Key Adjectives

Pass out three 3x5 cards to each student in your group.  Asks students to write down three adjectives, one on each card, that capture how they are feeling about the college search process.  Collect the anonymous cards and go through them with the full group.  If you ask “how many of you share this feeling?” and “why,” you will likely generate some productive discussion.

 

A College Planning Slogan

Have students meet with a partner and reflect on the question, “What does college mean to me?”  Then have each person or pair create a motto, jingle, catchphrase, or saying that captures their answers.  Encourage them to be creative and lighthearted with this.  Some students may even be willing to put together a short song with the theme “Hey, hey I’m off to college.”

 

Musical Insights 

Play five different musical clips to represent different attitudes about going to college.  For example, the music you select may portray an attitude that is fearful, brash, stormy, indifferent, excitable, icy, divided, aggressive, disjointed, etc.  List the musical titles and play the clips.  Ask students to explain to the group which musical piece best fits their feelings about college.  This should open up some enjoyable discussion. 

 

 

Ask the Right Questions

Students work in small groups to develop five different types of questions about the whole process of finding, selecting, and going to college.  Tell them that you want a question for each of five different types of questions.  Place the question chart below on large cards to be completed by each group.  After they are done writing their questions, have groups exchange cards and answer or discuss the questions.

 

Question Type

Type Definition

Write Your Question Here

1. Open-ended questions

Questions that encourage broad discussion

 

2. Clarification questions

Questions that help focus a topic or issue

 

3. Detail questions

Questions that request facts, details, or yes/no

 

4. Explanation questions

Questions that request descriptions or explanations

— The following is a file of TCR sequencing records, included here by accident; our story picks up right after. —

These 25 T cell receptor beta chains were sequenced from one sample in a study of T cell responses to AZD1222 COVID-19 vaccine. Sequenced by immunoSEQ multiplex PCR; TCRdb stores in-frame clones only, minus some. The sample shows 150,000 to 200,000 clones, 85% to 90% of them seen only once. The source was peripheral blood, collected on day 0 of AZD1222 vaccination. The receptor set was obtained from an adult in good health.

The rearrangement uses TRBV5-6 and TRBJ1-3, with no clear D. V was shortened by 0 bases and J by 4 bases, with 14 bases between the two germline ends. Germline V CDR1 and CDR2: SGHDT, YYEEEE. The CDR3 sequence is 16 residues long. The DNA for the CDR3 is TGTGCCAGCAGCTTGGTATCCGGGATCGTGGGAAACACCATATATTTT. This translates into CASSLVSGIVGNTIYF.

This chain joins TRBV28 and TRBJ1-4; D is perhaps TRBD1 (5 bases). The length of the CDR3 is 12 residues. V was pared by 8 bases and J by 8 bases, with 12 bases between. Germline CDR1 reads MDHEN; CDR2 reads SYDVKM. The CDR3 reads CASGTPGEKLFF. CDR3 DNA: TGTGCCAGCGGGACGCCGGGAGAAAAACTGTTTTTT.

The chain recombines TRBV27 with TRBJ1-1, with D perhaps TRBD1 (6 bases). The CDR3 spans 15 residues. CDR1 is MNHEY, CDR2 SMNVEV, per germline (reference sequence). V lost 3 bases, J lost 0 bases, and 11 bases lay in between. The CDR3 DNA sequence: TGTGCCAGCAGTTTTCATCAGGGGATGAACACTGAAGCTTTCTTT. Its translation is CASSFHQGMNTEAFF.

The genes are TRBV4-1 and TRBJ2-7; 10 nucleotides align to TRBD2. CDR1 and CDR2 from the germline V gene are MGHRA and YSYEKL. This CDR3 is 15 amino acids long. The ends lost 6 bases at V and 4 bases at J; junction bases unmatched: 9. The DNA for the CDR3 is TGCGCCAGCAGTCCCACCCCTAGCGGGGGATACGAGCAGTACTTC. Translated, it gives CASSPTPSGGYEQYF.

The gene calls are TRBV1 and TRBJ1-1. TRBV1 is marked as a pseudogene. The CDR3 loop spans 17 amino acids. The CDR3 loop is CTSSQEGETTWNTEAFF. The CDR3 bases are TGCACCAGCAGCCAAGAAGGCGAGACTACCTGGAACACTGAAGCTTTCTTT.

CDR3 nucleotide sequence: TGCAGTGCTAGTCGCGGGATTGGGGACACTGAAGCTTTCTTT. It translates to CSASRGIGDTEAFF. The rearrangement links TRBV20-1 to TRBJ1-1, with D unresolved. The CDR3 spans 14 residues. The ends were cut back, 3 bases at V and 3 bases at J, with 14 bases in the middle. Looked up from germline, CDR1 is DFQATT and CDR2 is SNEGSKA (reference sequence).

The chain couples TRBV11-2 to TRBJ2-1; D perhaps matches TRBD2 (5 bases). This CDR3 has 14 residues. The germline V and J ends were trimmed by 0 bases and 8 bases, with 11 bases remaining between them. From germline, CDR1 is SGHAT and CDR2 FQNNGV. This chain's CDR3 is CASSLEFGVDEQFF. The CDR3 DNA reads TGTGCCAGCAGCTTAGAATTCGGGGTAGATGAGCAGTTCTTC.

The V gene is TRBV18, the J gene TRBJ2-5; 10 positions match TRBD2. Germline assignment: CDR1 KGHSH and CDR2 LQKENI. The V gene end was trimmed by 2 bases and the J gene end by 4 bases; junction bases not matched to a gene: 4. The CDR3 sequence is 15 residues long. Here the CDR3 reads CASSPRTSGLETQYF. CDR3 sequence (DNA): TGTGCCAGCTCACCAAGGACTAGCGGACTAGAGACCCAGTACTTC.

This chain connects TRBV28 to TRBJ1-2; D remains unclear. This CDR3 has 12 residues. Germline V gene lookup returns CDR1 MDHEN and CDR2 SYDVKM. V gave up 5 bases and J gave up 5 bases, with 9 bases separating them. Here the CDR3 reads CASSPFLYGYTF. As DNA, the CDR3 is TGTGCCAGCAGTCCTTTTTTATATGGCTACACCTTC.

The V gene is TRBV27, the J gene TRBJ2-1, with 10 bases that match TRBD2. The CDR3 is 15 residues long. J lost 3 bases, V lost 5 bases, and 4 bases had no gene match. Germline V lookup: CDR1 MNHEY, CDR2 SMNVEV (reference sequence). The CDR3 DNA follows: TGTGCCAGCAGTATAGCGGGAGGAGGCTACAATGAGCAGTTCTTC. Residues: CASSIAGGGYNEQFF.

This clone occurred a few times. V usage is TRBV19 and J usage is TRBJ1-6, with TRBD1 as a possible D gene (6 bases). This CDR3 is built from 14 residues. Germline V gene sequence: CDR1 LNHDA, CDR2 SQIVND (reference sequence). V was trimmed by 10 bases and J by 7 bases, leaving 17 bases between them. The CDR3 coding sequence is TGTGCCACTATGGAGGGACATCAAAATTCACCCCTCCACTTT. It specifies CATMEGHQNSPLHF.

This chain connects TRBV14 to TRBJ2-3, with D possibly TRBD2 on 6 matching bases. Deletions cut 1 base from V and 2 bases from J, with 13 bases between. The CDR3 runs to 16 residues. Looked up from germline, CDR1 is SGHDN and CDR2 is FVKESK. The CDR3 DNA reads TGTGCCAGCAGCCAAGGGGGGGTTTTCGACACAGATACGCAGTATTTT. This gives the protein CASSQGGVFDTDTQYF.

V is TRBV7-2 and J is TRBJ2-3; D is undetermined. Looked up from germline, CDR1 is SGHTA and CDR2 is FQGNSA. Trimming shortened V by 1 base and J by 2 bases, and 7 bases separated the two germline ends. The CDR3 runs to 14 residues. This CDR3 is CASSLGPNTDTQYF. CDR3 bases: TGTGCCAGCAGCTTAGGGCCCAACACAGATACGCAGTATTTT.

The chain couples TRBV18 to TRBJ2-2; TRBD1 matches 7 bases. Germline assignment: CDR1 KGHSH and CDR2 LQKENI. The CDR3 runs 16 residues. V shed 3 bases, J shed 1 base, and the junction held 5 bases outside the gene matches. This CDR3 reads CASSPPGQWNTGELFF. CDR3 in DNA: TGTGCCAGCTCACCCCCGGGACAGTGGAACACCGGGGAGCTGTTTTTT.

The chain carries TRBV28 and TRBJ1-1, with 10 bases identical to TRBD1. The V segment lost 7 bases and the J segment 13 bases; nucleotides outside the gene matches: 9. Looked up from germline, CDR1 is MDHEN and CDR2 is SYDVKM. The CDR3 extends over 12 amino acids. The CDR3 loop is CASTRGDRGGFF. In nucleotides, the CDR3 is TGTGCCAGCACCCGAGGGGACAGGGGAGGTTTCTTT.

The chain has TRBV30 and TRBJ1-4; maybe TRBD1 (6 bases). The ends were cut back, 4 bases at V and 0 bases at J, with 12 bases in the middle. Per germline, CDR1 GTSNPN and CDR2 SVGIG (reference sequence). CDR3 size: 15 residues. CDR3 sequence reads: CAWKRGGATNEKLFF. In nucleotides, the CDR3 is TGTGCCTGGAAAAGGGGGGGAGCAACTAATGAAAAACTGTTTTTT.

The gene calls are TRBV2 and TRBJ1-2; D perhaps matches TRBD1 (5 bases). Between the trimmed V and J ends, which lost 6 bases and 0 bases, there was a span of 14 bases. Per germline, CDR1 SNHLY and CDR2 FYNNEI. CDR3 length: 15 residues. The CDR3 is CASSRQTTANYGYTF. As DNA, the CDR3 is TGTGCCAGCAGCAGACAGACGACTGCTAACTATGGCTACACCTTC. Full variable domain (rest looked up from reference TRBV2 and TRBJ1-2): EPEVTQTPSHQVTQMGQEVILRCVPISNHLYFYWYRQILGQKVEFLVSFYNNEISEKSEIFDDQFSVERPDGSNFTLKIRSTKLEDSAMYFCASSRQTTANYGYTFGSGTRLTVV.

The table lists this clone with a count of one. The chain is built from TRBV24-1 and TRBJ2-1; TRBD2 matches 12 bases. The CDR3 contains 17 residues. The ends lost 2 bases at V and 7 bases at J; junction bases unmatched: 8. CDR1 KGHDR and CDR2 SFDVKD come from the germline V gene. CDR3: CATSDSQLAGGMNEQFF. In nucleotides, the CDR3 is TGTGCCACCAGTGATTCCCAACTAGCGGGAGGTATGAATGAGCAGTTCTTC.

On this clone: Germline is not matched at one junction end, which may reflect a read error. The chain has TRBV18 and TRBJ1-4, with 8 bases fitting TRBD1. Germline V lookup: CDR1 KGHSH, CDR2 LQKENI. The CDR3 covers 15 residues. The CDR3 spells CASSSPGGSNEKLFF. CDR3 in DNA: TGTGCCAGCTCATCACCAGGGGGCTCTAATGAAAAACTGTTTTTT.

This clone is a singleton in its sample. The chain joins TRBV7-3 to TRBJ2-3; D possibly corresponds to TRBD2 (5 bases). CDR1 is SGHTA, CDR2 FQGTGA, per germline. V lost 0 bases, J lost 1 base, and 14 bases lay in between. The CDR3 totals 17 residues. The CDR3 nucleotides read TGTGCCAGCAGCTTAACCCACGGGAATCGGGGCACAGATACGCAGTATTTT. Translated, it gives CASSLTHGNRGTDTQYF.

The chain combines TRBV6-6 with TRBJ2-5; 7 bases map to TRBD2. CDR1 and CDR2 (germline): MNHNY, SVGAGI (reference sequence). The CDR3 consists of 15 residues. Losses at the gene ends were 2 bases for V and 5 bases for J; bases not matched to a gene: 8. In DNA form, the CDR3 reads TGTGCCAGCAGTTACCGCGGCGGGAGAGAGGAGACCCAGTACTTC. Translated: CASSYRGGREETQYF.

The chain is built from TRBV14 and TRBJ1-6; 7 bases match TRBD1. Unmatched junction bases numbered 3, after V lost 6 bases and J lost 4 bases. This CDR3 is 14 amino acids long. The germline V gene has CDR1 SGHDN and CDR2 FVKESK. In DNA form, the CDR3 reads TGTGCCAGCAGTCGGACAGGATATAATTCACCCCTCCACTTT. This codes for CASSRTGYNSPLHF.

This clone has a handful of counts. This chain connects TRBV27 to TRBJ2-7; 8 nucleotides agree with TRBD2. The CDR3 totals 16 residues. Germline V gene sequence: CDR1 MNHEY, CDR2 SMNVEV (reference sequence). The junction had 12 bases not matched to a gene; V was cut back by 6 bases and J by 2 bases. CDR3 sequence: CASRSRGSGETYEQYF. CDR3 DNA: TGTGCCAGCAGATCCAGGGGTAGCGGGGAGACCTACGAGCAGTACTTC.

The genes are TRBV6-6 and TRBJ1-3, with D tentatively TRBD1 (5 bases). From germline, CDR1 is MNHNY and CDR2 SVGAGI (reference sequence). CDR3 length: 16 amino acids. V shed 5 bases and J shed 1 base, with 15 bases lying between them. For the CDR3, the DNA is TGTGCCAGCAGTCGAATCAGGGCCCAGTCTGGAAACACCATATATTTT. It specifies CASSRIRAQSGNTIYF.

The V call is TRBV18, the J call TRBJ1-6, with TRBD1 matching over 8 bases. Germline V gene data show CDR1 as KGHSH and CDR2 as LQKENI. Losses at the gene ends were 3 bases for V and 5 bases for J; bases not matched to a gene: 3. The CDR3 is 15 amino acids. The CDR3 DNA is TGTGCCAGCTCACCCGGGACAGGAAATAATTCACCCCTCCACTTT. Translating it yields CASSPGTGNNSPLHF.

5. New direction questions

Questions that move thought into new areas

 

 

 Rotation Brainstorming 

Select five brainstorming stations around the room (make sure that each has chalk board space).  At each station, write one of the five statements listed below (or develop statements that fit your students better).  Divide the class into small groups, one for each statement, and place them at the different brainstorming stations.  Each group responds to the question by writing down one to three ideas or responses to the posted statement. At your signal (blink the lights), groups rotate to the next station and add additional key point(s) to the previous group. 

 

After groups rotate through all the stations, they end up where they started.  Here they review all the responses and identify the three best responses.  Then ask each group to present their conclusions to the class. 

Possible Statements

  • Identify important topics that you should discuss with your parents about college.
  • List some things that you should definitely do or see when you visit a college campus
  • List key questions that you should ask college representatives to learn about their colleges
  • Identify key benefits of going to college
  • Make a list of things that you are looking for in a college

 

Jig Saw Research 

Divide the class into groups of five.  Each member of the group is assigned one of five research topics.  Give the students time in the computer lab or library to find out what they can about their assigned topics.  After a set amount of research time, the small groups reconvene and share what they have found.